Not today. My girl put on her helmet and told me to get her going. We rode with all the rest of the girls to the end of the block and turned around. Although we were not as fast as them, they kept paced with Gabby, and I got to watch her laugh and giggle with all the other girls.

Thank God for oversized sunglasses because I had tears steadily flowing down my eyes as we walked. I know she will never be just like everybody else — her challenges will always make her a bit special. But just to be doing the same thing at the same moment as everyone else was perfect. For the first time in a long time I had tears of joy flowing down my eyes and not tears of sadness. I was just so happy; this trike was not only a wonderful gift, but it was a blessing for my girl.

Gabby's Trike

For all of December, The Mighty is celebrating the moments we gave or received a gift that touched our lives in a special way. If you’d like to participate, please send a blog post describing this moment for you. Include a photo and 1-2 sentence bio to [email protected].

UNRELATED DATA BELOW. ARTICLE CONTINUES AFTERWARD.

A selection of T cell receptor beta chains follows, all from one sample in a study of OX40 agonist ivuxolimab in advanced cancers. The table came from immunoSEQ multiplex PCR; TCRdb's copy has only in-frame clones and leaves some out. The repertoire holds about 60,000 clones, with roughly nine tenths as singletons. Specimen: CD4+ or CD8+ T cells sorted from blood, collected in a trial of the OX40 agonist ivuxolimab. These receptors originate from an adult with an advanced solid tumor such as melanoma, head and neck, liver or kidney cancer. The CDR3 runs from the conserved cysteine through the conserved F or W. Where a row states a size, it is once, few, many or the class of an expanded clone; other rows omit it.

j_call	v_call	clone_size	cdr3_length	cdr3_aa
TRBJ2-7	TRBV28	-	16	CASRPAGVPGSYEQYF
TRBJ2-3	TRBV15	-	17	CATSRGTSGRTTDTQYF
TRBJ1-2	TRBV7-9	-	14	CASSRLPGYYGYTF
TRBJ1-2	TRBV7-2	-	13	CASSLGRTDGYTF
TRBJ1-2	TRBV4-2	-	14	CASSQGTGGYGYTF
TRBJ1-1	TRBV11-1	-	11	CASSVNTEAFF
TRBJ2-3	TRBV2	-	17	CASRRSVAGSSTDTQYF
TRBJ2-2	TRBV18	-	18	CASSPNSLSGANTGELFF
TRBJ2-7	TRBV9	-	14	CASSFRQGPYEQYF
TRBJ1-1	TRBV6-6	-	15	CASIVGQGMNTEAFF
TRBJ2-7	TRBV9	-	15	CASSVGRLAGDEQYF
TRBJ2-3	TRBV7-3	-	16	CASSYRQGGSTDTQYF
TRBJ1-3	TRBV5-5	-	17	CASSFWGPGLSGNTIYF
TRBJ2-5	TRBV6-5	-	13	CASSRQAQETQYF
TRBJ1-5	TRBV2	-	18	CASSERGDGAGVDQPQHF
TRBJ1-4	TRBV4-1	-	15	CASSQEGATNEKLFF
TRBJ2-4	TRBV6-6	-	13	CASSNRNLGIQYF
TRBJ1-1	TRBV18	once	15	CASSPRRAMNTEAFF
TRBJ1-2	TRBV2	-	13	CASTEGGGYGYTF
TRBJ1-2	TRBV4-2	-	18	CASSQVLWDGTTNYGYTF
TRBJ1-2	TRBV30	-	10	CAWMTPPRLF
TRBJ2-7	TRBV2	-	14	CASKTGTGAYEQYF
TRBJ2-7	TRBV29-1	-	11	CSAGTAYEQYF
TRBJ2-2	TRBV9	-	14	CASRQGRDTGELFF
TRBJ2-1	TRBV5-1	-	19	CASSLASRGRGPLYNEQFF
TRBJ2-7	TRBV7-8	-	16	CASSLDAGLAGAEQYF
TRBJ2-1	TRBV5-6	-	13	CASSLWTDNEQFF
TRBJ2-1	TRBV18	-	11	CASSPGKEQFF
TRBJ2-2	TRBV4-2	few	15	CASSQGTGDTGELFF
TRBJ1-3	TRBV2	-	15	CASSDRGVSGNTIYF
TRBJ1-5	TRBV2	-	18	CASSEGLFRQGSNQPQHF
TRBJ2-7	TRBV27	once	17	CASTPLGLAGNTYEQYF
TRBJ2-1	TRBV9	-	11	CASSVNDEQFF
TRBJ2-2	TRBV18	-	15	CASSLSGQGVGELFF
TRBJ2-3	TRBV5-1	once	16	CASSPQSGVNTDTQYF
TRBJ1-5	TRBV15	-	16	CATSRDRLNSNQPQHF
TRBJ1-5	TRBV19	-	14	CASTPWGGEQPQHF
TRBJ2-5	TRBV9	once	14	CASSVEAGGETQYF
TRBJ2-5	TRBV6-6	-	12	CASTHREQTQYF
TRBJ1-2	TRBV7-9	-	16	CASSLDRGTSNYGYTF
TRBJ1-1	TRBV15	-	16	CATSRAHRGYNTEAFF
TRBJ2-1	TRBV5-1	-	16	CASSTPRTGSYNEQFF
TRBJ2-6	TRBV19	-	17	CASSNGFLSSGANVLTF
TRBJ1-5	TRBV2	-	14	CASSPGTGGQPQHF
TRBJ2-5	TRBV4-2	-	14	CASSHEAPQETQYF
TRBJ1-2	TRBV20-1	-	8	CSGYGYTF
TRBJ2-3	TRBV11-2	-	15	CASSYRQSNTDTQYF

Hint! Some gifts don’t come in packages.

Want to end the stigma around disability? Like us on Facebook.

And sign up for what we hope will be your favorite thing to read at night.

200
200
2
TOPICS
JOIN THE CONVERSATION

RELATED VIDEOS

This Young Woman Captures What Depression Feels Like in a Beautiful and Heartbreaking Way

2k
2k
3

This is a powerful and unflinching look at a very serious condition.

Sabrina Benaim, 26, is a spoken word poet from Toronto who struggles with depression and anxiety, according to her website. In the performance below, she spectacularly articulates what it feels like to live with these conditions and the frustration that comes from trying explain herself to others.

Watch Sabrina Benaim’s “Explaining My Depression to My Mother” at the 2014 National Poetry Slam in the video below:

If you or someone you know needs help, please visit the National Suicide Prevention Lifeline. Head here for a list of crisis centers around the world.